Associate Investment Advisor
Tel.: 604.640.0406 • Email

Wendy Lloyd
Tel.: 604.640.0556 • Email

Jessica Dewey
Tel.: 604.640.0405 • Email

Brenda Geib, BA
Tel.: 604.640.0559 • Email

Richardson GMP Limited
500 – 550 Burrard Street
Vancouver, BC V6C 2B5

Toll Free: 1.866.640.0400
Fax: 604.640.0300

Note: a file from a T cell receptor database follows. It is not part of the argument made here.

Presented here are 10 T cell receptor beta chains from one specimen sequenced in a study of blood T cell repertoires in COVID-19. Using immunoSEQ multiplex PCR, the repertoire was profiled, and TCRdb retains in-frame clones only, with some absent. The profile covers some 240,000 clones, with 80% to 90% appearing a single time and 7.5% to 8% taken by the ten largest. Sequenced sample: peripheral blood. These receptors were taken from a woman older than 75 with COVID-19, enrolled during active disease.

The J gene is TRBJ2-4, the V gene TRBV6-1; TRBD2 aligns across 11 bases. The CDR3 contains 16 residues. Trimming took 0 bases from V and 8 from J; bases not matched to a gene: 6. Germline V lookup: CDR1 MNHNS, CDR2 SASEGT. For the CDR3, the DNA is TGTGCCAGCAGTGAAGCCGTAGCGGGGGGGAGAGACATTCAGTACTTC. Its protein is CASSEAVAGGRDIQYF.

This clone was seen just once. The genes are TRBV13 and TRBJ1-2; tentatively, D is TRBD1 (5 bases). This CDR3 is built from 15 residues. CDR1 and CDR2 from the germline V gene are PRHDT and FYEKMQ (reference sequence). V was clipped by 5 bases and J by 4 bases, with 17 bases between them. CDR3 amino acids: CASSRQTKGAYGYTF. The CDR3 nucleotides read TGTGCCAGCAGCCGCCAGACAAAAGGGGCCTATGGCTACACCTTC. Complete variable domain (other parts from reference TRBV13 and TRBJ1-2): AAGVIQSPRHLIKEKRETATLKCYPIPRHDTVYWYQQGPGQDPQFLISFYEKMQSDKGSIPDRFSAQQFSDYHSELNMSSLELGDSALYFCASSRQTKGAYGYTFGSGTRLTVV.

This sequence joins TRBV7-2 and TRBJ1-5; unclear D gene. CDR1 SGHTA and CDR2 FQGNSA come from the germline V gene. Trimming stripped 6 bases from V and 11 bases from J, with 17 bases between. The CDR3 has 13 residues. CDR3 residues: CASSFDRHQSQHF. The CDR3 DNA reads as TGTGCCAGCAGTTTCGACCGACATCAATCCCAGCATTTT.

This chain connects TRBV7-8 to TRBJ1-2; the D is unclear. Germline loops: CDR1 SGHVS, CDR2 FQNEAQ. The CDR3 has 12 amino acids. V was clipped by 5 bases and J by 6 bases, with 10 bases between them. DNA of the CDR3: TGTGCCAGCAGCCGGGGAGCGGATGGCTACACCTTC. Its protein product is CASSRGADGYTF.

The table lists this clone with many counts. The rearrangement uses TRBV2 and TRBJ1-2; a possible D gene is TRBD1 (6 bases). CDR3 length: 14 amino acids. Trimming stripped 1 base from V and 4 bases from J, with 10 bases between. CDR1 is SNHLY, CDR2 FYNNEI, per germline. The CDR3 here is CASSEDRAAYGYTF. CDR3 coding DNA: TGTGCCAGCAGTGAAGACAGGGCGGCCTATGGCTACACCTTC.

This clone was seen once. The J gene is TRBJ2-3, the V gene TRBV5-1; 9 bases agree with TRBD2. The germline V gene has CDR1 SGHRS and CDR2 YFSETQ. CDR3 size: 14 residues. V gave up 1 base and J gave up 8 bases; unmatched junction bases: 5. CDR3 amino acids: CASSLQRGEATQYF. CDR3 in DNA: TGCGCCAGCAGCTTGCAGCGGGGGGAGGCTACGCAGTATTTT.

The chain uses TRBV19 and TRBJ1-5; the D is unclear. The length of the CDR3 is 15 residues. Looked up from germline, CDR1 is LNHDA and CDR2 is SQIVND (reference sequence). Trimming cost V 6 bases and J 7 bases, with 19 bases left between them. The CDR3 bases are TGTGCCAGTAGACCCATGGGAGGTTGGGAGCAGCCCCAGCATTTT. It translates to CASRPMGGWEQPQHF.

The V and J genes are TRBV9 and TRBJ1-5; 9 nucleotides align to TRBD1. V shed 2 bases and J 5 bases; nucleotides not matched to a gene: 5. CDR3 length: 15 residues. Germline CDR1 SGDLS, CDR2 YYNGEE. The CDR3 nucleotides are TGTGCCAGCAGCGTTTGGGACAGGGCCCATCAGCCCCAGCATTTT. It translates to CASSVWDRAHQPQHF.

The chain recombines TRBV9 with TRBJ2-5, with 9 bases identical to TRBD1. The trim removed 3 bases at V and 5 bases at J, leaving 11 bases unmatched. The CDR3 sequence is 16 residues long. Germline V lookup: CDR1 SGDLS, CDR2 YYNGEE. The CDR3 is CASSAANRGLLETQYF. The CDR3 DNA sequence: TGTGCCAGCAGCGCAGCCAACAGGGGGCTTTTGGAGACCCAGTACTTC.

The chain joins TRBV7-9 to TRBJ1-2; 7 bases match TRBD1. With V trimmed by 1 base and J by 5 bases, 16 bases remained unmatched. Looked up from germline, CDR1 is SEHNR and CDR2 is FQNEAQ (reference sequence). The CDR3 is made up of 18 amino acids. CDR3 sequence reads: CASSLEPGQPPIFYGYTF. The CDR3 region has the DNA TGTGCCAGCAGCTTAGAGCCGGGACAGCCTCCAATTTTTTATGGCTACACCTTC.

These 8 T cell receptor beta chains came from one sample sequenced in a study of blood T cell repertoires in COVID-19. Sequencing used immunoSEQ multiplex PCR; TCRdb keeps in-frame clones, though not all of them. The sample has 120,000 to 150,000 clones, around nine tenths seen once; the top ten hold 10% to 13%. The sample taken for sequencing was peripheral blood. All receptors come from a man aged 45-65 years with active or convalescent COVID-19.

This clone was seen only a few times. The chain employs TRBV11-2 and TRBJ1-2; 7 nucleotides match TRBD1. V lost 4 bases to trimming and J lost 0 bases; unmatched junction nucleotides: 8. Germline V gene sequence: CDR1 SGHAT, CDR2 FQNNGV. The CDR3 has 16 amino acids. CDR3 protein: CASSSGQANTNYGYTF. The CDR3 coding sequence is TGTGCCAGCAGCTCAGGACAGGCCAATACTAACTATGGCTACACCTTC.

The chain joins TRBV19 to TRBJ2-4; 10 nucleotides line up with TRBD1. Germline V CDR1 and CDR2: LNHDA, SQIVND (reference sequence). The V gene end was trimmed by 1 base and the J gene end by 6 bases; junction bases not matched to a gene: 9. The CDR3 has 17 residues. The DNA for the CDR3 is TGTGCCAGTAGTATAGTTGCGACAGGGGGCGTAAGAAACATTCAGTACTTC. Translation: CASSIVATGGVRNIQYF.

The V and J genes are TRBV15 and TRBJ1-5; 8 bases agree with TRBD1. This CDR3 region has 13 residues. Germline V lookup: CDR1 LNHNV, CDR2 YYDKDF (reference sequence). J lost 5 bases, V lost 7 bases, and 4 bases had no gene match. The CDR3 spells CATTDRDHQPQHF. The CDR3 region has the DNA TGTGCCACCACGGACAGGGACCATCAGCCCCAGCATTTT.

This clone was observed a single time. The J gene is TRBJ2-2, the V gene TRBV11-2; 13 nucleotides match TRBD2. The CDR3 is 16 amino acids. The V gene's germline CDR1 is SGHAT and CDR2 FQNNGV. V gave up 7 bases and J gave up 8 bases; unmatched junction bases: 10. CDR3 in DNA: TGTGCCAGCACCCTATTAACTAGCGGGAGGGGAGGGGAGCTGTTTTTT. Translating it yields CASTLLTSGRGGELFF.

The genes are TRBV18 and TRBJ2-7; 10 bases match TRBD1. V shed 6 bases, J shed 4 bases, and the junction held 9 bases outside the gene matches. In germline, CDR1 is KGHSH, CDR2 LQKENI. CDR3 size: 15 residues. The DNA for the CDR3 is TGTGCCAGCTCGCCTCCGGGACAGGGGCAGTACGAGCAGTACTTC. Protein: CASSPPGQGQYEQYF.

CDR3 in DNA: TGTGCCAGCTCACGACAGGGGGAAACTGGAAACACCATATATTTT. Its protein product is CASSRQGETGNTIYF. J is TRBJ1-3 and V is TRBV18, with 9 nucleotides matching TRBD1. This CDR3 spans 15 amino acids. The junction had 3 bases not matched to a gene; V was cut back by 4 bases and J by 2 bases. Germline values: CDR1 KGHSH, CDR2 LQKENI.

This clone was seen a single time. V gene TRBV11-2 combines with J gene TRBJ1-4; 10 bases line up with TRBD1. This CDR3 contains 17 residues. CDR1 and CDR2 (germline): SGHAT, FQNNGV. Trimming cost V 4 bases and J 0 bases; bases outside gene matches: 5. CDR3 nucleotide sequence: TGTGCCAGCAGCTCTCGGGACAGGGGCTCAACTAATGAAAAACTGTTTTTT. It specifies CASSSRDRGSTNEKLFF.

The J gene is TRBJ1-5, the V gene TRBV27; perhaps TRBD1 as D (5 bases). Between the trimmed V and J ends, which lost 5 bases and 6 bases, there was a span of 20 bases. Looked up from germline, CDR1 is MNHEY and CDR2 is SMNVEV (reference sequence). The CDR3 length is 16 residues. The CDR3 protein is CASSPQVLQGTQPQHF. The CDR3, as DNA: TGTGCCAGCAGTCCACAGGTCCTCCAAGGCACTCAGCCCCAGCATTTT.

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The opinions expressed in this report are the opinions of the author and readers should not assume they reflect the opinions or recommendations of Richardson GMP Limited or its affiliates. Assumptions, opinions and estimates constitute the author's judgment as of the date of this material and are subject to change without notice. We do not warrant the completeness or accuracy of this material, and it should not be relied upon as such. Before acting on any recommendation, you should consider whether it is suitable for your particular circumstances and, if necessary, seek professional advice. Past performance is not indicative of future results. The comments contained herein are general in nature and are not intended to be, nor should be construed to be, legal or tax advice to any particular individual. Accordingly, individuals should consult their own legal or tax advisors for advice with respect to the tax consequences to them, having regard to their own particular circumstances. Insurance services are offered through Richardson GMP Insurance Services Limited in BC, AB, SK, MB, NWT, ON, QC, NS and PEI. Additional administrative support and policy management are provided by PPI Partners. Richardson GMP Limited is a member of Canadian Investor Protection Fund. Richardson is a trade-mark of James Richardson & Sons Limited. GMP is a registered trade-mark of GMP Securities L.P. Both used under license by Richardson GMP Limited.